This guide is designed to assist in finding resources for Dr. Rai's Foundations of Global Studies (Winter 2020).
For this class, you will need to collect various types of information:
*Background information on developing countries.
*Peer-reviewed materials (five) describing and examining government policies (such as Labor laws, Reproductive Rights, Access to Natural Resources).
*An understanding of framing political philosophies, as discussed throughout the course.
The scope, form, and content of each information type is different, and you will need to utilize a variety of resource types: Books, articles, reference materials, chapters, and course materials. The PSU Library provides access to each.
Explore each tab to find the various types of information required for your assignments.
There are many types of sources, each with a specific purpose. Articles are not simply short books, nor are encyclopedia articles the same as journal articles. Below are just some of the many types of sources:
General overviews (often called Reference works) provide a big picture summary of your topic. They are a great starting point because it gives you the "Big Ideas" on your topic. As an example, works like Guide to Countries of the World will provide general overview information about the country you are studying. Though scholarly and written by experts, these works are not necessary "peer reviewed." These works should only convey facts, not arguments. An example of a general overview would be the Canada entry in Guides to Countries of the World or the Country Insights summary of Saudi Arabia.
Books & E-books (also called scholarly monographs) are more detailed, and will focus on a large topic. Once you have a topic, and want to learn more about that specific idea, this may be your next stop. These books will have a broad thesis statement, and each chapter will support this larger argument. An example of a book-length topic would be Global migration: patterns, processes, and politics or Climate change and displacement : multidisciplinary perspectives.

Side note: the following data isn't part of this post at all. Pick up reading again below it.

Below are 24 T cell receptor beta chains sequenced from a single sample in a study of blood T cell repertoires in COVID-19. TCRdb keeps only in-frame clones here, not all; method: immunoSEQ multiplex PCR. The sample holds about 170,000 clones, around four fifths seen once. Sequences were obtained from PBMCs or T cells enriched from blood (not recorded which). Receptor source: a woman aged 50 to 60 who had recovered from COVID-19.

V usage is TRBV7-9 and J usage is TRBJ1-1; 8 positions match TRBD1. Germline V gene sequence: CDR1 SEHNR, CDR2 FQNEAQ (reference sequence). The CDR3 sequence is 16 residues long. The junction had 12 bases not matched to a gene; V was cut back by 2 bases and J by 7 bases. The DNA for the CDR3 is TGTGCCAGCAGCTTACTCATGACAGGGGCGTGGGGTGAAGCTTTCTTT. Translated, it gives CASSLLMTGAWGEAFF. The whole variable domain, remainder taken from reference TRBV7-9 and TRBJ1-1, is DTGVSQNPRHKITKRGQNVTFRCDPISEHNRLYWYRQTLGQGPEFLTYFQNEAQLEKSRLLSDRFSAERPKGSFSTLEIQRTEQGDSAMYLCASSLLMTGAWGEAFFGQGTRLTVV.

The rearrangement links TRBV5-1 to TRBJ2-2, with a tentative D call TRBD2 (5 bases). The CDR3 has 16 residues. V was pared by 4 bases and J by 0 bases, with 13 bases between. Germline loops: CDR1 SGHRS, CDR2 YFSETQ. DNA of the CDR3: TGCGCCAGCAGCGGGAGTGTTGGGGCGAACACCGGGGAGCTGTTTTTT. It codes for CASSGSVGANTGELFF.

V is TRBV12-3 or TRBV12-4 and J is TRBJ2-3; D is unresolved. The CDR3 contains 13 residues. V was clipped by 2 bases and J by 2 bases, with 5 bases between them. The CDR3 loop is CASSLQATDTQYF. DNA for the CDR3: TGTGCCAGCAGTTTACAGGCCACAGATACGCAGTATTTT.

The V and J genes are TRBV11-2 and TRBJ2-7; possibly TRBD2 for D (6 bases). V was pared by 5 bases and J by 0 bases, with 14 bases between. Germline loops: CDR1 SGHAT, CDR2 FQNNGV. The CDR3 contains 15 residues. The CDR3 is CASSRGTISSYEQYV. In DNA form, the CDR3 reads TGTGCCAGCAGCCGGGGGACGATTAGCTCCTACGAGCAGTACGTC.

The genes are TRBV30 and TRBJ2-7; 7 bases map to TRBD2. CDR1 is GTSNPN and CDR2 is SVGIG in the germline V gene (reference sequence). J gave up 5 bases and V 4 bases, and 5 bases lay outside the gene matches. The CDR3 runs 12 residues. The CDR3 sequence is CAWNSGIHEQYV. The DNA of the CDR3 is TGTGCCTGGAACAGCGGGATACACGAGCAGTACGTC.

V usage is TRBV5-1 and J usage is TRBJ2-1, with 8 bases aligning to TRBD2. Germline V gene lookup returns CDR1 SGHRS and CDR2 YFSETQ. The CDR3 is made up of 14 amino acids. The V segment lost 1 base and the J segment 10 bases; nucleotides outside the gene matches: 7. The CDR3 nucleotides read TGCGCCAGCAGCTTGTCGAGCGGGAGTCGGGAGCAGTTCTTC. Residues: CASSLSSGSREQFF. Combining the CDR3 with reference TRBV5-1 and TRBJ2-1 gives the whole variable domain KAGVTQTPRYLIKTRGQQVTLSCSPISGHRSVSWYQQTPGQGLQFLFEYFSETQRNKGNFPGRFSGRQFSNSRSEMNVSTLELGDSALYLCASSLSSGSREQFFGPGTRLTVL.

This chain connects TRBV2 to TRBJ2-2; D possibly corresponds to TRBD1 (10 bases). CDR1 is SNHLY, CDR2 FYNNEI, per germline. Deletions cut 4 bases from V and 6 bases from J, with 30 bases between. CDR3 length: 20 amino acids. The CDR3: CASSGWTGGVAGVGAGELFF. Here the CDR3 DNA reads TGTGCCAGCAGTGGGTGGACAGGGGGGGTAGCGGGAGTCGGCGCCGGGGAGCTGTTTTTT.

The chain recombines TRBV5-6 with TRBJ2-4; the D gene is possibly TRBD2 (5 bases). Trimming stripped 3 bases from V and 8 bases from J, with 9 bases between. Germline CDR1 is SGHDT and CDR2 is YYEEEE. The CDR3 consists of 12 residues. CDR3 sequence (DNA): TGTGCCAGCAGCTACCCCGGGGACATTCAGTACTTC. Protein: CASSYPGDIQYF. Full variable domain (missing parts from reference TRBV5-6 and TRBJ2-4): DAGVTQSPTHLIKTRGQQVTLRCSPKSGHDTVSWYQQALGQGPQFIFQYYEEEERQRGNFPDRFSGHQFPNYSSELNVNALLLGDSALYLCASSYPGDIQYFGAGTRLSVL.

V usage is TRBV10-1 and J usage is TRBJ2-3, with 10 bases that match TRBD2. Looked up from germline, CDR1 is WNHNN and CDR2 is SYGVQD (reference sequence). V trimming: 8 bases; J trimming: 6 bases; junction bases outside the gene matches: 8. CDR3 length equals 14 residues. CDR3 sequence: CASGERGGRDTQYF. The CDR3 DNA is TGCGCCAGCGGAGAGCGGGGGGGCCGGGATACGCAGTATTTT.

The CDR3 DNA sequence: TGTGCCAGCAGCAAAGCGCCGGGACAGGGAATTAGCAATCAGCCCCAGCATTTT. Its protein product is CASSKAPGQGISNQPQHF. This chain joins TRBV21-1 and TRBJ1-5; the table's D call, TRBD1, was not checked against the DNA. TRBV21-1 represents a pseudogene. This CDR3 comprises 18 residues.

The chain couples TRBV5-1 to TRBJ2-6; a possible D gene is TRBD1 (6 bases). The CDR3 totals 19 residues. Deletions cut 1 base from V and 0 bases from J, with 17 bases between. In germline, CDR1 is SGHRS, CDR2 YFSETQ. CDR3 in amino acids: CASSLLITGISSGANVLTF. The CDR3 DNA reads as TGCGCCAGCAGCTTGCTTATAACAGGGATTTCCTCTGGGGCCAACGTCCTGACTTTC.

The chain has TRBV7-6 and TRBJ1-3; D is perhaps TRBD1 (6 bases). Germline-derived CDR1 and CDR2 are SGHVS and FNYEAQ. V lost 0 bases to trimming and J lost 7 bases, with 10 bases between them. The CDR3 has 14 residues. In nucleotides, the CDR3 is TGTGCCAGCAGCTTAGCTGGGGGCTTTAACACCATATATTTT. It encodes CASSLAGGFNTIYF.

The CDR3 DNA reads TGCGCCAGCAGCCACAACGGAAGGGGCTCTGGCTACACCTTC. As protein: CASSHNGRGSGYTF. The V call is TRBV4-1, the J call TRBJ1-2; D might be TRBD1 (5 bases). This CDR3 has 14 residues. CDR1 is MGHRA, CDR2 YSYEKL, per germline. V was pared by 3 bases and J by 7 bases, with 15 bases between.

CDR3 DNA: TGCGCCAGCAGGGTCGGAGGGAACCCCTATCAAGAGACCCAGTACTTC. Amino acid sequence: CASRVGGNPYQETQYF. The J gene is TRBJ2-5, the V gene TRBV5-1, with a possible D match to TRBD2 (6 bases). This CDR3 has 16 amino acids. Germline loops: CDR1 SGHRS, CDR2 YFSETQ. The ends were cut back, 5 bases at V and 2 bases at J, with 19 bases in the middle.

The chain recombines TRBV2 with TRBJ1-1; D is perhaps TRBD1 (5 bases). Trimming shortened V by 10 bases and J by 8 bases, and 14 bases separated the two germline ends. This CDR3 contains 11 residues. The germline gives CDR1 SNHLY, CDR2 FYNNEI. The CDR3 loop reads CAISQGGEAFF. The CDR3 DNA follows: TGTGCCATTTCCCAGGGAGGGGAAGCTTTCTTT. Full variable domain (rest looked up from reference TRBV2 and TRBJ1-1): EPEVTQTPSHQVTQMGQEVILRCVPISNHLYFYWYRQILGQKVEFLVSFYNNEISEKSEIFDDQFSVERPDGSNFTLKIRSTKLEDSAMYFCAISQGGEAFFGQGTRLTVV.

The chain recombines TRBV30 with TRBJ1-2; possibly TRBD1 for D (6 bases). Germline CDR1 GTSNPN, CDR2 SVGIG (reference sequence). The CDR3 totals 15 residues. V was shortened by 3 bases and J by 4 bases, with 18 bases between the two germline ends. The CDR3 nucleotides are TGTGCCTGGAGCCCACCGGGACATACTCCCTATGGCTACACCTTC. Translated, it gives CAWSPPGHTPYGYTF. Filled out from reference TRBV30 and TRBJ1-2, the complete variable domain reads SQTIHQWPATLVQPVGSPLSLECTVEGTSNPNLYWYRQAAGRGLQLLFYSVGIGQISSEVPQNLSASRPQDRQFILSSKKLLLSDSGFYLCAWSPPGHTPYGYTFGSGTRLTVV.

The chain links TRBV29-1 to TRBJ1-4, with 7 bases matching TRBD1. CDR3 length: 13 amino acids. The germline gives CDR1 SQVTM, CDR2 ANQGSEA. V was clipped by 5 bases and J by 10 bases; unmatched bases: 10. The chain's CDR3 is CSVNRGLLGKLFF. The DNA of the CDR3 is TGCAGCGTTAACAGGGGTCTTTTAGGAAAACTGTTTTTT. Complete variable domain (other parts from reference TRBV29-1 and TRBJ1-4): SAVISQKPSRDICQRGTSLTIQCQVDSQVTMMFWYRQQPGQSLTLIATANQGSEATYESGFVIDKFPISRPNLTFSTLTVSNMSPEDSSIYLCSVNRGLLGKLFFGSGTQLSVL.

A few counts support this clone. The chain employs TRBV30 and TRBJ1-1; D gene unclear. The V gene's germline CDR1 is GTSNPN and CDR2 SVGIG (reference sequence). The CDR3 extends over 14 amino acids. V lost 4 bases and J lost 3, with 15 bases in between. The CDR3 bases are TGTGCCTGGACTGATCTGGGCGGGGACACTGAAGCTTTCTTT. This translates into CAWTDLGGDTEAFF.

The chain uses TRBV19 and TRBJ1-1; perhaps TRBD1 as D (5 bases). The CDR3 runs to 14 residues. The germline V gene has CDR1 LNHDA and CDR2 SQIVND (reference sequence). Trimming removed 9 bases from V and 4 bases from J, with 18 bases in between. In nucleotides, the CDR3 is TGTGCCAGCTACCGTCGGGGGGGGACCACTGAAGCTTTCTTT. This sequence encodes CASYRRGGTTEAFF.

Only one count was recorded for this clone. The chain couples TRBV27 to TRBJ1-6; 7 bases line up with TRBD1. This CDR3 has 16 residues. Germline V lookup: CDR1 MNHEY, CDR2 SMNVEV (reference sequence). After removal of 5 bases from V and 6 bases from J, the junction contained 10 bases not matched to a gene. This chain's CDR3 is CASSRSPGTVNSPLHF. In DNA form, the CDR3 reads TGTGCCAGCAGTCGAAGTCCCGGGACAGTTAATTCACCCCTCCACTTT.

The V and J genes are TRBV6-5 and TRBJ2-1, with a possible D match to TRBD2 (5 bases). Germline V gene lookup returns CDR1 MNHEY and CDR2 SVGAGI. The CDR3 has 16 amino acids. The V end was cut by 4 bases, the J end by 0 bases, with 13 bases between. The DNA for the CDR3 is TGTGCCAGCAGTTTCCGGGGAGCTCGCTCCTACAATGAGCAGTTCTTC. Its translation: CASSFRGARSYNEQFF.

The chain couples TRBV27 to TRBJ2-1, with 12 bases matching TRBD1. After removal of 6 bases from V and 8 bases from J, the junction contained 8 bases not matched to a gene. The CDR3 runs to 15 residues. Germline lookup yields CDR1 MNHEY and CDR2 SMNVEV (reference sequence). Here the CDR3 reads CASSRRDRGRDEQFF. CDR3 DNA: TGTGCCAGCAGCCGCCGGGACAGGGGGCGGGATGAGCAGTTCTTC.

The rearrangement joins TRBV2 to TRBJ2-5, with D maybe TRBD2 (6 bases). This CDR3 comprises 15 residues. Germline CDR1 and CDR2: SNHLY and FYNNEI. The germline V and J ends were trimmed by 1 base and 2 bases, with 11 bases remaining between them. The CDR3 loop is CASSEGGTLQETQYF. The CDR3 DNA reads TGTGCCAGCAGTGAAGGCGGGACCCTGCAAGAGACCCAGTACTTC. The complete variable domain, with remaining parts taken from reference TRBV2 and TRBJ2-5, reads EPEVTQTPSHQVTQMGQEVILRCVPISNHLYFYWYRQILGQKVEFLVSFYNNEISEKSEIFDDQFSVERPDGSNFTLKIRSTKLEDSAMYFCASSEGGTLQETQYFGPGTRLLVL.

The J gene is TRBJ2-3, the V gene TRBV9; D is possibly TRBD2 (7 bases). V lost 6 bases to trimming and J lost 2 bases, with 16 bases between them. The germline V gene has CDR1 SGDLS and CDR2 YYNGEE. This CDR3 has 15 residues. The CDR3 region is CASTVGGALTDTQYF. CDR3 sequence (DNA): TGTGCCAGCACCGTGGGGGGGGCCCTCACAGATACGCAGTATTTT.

Articles tend to be very detailed, but narrow in scope. Articles will have a very specific argument, which should be articulated within the first paragraph. Typically you will move on to articles after you have a very specific question. As an example, the question "how will Climate Change impact global migration into Canada" would be too specific for an entire book, but it is exactly the type of focused question an article will ask.
Chapters in academic books are similar to articles in length and scope. The book People on the move in a changing climate : the regional impact of environmental change on migration, for example, has a chapter entitled "Migration and environmental change in North America (USA and Canada)" that also answers our question "how will Climate Change impact global migration into Canada." The key different between articles and chapters is that articles are stand-alone works, while chapters are written to contribute to a larger argument.
Reports are similar in scope to articles, as they focus on a specific topic like immigration policy and multiculturalism in Canada. They are also similar to articles in that their authors are frequently experts in the field. An important difference, however, is that they are not published in academic journals, and may not necessary be considered "peer reviewed" materials. They are still excellent resources, but it important to recognize the difference; they are "scholarly" but not "peer reviewed."